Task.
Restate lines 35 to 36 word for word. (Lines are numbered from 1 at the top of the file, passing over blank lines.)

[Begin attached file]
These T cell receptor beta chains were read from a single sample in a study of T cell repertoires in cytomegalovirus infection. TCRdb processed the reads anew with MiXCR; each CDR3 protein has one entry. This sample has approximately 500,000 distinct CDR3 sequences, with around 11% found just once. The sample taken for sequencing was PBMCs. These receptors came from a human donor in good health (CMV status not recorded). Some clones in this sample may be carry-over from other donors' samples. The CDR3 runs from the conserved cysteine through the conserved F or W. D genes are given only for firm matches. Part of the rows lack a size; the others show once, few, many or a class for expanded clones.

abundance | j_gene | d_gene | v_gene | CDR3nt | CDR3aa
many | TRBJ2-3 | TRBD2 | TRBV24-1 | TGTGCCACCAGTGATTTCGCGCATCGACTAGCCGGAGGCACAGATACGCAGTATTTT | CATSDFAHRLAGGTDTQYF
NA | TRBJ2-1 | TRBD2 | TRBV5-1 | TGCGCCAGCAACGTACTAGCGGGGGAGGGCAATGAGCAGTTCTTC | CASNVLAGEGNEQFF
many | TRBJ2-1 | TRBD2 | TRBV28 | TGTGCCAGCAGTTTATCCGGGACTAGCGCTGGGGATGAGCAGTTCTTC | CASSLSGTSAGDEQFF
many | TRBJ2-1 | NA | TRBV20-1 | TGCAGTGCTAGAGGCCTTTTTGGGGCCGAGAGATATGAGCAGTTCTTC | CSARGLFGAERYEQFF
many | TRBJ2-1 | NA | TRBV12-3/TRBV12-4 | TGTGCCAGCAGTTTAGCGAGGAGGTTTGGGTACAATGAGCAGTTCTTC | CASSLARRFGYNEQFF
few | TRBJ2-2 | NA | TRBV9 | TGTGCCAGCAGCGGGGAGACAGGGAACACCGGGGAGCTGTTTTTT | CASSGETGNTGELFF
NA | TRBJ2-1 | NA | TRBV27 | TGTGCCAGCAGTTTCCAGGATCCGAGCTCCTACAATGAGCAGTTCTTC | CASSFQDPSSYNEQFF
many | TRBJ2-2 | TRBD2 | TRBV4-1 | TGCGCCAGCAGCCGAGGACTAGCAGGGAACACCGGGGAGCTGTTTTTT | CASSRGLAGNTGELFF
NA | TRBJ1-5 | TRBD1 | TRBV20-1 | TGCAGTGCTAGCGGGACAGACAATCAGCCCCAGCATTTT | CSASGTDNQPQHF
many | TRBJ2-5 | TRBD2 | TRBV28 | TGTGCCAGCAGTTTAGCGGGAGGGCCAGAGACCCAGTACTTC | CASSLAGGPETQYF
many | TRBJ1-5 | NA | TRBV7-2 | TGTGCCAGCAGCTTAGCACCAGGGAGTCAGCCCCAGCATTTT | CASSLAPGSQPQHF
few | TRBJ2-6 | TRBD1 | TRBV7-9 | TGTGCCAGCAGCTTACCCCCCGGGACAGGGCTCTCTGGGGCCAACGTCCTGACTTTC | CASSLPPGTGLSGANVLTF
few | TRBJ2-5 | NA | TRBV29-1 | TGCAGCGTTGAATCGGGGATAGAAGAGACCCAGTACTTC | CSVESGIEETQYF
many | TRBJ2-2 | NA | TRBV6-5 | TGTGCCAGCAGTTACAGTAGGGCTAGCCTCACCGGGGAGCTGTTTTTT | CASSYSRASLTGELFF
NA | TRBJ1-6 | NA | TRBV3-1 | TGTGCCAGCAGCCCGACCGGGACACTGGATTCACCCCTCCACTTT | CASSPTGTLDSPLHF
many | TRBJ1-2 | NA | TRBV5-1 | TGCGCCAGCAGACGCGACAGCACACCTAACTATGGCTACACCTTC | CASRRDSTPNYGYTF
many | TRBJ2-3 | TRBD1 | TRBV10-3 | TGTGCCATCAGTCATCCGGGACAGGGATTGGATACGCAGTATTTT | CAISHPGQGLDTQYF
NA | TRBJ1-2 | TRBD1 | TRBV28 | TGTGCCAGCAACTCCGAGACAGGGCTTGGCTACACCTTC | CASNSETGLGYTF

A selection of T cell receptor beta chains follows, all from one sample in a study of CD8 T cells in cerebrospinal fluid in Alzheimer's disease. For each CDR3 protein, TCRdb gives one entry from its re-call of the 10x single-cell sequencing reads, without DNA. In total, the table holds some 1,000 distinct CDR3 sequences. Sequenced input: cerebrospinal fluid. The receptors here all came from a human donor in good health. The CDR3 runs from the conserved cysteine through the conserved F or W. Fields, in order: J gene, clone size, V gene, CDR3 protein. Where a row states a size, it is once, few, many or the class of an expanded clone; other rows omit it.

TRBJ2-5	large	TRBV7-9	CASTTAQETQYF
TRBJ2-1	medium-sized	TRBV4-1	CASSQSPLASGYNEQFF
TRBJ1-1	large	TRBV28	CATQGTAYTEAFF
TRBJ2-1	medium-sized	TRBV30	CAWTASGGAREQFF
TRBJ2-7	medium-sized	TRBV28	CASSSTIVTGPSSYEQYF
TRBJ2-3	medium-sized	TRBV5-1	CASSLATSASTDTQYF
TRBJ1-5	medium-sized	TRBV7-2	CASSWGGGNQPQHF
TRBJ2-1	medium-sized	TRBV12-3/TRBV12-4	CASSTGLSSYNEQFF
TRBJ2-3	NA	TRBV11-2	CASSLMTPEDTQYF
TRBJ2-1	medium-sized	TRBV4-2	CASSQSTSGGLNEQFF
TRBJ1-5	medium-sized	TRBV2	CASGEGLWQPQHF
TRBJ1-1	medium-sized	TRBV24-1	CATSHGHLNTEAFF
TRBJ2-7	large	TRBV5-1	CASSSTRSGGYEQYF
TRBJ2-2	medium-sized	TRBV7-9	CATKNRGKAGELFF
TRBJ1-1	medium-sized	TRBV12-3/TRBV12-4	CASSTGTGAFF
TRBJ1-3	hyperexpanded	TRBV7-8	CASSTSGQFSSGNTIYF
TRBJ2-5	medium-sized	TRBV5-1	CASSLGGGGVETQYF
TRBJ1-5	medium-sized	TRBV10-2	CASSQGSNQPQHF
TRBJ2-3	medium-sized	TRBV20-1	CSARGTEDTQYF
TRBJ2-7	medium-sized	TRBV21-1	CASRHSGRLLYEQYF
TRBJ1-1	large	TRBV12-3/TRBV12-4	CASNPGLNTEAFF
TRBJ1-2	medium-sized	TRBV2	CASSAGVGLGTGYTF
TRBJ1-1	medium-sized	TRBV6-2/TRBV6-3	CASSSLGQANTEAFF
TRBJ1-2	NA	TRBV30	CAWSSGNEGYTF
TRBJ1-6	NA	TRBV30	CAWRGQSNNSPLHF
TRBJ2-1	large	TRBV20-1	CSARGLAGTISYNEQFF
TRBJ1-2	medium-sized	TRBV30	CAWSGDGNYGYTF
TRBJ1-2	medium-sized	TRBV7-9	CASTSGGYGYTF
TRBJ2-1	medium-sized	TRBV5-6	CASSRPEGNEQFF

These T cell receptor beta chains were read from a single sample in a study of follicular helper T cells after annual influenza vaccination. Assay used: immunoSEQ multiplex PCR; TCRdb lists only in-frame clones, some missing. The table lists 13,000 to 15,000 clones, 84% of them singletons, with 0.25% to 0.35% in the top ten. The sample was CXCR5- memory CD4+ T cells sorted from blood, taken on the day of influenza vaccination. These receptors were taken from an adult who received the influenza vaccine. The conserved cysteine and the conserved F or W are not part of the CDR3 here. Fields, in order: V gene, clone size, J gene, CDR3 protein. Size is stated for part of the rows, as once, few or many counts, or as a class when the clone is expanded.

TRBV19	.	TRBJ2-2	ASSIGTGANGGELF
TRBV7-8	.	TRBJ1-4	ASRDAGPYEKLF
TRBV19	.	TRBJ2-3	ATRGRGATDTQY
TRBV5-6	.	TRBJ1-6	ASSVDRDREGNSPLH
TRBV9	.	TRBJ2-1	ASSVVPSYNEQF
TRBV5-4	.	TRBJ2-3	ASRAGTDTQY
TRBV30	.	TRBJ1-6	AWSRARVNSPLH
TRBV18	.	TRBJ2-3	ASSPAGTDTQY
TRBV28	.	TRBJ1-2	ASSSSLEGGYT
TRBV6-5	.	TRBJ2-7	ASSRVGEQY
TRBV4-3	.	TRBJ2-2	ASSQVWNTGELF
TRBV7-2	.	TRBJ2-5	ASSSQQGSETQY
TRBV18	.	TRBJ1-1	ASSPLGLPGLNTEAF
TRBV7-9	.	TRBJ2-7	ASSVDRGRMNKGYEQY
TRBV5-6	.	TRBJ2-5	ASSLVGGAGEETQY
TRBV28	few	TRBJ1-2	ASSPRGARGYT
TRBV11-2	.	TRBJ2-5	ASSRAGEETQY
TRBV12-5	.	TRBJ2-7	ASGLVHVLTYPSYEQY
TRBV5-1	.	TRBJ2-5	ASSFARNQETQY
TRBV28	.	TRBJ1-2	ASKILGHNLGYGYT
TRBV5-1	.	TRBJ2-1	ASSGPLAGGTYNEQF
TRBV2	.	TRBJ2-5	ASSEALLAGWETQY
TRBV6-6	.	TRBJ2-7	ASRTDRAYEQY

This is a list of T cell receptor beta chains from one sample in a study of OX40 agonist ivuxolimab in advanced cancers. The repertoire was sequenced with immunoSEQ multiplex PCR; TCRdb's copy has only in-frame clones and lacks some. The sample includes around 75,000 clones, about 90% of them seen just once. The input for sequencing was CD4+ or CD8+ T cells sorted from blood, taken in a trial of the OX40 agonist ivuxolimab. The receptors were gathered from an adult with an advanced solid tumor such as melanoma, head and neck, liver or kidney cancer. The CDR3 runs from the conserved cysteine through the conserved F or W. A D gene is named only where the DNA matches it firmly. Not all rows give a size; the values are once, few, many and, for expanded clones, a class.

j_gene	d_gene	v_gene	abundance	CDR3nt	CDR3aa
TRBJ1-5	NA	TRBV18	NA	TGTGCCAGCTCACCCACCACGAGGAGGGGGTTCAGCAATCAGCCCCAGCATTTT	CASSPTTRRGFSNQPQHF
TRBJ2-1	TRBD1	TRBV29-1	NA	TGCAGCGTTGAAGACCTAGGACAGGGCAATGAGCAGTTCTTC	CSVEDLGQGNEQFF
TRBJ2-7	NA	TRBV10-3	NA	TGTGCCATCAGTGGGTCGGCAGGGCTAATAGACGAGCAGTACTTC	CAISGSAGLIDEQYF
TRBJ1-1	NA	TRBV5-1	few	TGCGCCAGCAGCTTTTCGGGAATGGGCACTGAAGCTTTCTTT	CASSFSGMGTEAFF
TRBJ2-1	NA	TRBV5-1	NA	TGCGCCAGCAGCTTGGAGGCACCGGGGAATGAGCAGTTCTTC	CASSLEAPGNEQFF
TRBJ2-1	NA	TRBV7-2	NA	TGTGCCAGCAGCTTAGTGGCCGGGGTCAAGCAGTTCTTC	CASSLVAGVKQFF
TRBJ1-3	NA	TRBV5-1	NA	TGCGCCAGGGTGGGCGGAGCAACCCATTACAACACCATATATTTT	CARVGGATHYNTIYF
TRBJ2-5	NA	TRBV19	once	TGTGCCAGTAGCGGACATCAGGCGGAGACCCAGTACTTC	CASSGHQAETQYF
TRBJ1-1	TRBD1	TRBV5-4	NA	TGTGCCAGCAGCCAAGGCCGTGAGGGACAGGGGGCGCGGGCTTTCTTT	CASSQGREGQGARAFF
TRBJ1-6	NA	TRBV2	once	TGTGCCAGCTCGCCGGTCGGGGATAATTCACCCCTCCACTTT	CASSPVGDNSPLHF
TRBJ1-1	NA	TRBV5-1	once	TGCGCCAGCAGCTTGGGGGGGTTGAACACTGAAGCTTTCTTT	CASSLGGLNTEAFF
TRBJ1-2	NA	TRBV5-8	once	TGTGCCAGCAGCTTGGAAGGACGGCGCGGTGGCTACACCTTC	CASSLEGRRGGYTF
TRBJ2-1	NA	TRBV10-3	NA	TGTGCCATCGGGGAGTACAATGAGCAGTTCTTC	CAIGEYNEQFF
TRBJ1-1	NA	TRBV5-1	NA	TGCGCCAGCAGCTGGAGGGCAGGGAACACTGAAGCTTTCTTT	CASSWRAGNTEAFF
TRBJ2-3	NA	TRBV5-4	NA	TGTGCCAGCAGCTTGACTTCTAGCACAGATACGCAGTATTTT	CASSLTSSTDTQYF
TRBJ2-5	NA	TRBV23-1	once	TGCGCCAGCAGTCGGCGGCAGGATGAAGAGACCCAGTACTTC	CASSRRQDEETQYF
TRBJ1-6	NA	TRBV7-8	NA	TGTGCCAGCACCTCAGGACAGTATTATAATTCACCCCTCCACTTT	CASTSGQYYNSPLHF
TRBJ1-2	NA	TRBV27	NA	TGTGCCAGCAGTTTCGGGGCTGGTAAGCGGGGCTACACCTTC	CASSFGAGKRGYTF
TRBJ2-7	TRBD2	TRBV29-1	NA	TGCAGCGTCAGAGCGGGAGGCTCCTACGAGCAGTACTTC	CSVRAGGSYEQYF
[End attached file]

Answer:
TRBJ2-2	medium-sized	TRBV7-9	CATKNRGKAGELFF
TRBJ1-1	medium-sized	TRBV12-3/TRBV12-4	CASSTGTGAFF